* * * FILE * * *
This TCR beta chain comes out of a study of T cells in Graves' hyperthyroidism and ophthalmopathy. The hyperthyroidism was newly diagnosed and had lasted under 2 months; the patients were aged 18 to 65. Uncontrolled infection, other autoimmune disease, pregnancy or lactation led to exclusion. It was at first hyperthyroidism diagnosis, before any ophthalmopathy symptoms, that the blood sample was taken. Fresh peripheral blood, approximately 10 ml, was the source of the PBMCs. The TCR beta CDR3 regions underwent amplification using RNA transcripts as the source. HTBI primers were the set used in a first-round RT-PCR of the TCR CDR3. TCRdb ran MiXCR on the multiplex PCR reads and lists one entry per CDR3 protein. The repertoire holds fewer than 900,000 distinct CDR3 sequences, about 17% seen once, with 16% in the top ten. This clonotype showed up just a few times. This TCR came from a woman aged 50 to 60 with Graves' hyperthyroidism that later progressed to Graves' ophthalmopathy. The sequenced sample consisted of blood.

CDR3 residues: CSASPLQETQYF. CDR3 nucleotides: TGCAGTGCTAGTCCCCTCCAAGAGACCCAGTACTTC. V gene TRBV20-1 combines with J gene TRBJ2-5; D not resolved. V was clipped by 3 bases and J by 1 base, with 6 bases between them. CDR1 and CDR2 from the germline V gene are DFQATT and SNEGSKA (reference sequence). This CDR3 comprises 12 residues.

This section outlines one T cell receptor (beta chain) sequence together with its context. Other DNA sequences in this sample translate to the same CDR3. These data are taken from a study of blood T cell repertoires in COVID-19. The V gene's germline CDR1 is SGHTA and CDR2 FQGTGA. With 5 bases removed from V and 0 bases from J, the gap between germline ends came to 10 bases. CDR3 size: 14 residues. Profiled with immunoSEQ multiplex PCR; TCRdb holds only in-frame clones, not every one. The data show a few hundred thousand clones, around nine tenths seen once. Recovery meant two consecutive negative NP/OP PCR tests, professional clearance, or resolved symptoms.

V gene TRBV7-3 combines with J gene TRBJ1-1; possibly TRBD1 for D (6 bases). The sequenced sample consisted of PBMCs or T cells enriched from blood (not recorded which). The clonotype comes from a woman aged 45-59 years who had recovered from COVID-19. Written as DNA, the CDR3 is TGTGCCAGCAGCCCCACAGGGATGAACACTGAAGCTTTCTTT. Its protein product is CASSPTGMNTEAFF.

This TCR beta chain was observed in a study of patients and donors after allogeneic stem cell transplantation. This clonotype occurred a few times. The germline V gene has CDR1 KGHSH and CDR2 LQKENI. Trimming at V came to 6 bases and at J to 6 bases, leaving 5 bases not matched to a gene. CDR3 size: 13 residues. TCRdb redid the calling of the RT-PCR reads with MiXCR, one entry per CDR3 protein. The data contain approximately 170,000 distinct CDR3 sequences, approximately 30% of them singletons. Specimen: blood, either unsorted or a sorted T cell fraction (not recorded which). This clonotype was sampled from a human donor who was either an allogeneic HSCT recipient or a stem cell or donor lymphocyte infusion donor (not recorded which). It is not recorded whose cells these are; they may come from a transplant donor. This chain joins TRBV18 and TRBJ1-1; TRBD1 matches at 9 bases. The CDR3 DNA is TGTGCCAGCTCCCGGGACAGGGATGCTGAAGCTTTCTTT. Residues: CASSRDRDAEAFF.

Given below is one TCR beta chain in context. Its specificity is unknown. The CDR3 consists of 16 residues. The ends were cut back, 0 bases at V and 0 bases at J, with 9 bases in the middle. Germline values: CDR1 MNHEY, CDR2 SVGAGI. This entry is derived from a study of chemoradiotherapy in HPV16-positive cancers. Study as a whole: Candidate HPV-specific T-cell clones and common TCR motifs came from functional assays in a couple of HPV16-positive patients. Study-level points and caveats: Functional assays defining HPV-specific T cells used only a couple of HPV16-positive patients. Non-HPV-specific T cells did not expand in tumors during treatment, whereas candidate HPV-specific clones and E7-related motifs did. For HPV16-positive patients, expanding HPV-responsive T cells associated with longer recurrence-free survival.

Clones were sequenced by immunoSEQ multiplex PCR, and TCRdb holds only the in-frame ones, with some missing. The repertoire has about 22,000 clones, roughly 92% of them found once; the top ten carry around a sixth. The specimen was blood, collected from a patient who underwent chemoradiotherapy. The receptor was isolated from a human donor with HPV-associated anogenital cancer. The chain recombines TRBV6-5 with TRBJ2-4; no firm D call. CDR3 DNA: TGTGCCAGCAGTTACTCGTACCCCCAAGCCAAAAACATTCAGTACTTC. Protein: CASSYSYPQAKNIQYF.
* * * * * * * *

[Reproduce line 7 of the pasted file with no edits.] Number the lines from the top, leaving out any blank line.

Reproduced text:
Clones were sequenced by immunoSEQ multiplex PCR, and TCRdb holds only the in-frame ones, with some missing. The repertoire has about 22,000 clones, roughly 92% of them found once; the top ten carry around a sixth. The specimen was blood, collected from a patient who underwent chemoradiotherapy. The receptor was isolated from a human donor with HPV-associated anogenital cancer. The chain recombines TRBV6-5 with TRBJ2-4; no firm D call. CDR3 DNA: TGTGCCAGCAGTTACTCGTACCCCCAAGCCAAAAACATTCAGTACTTC. Protein: CASSYSYPQAKNIQYF.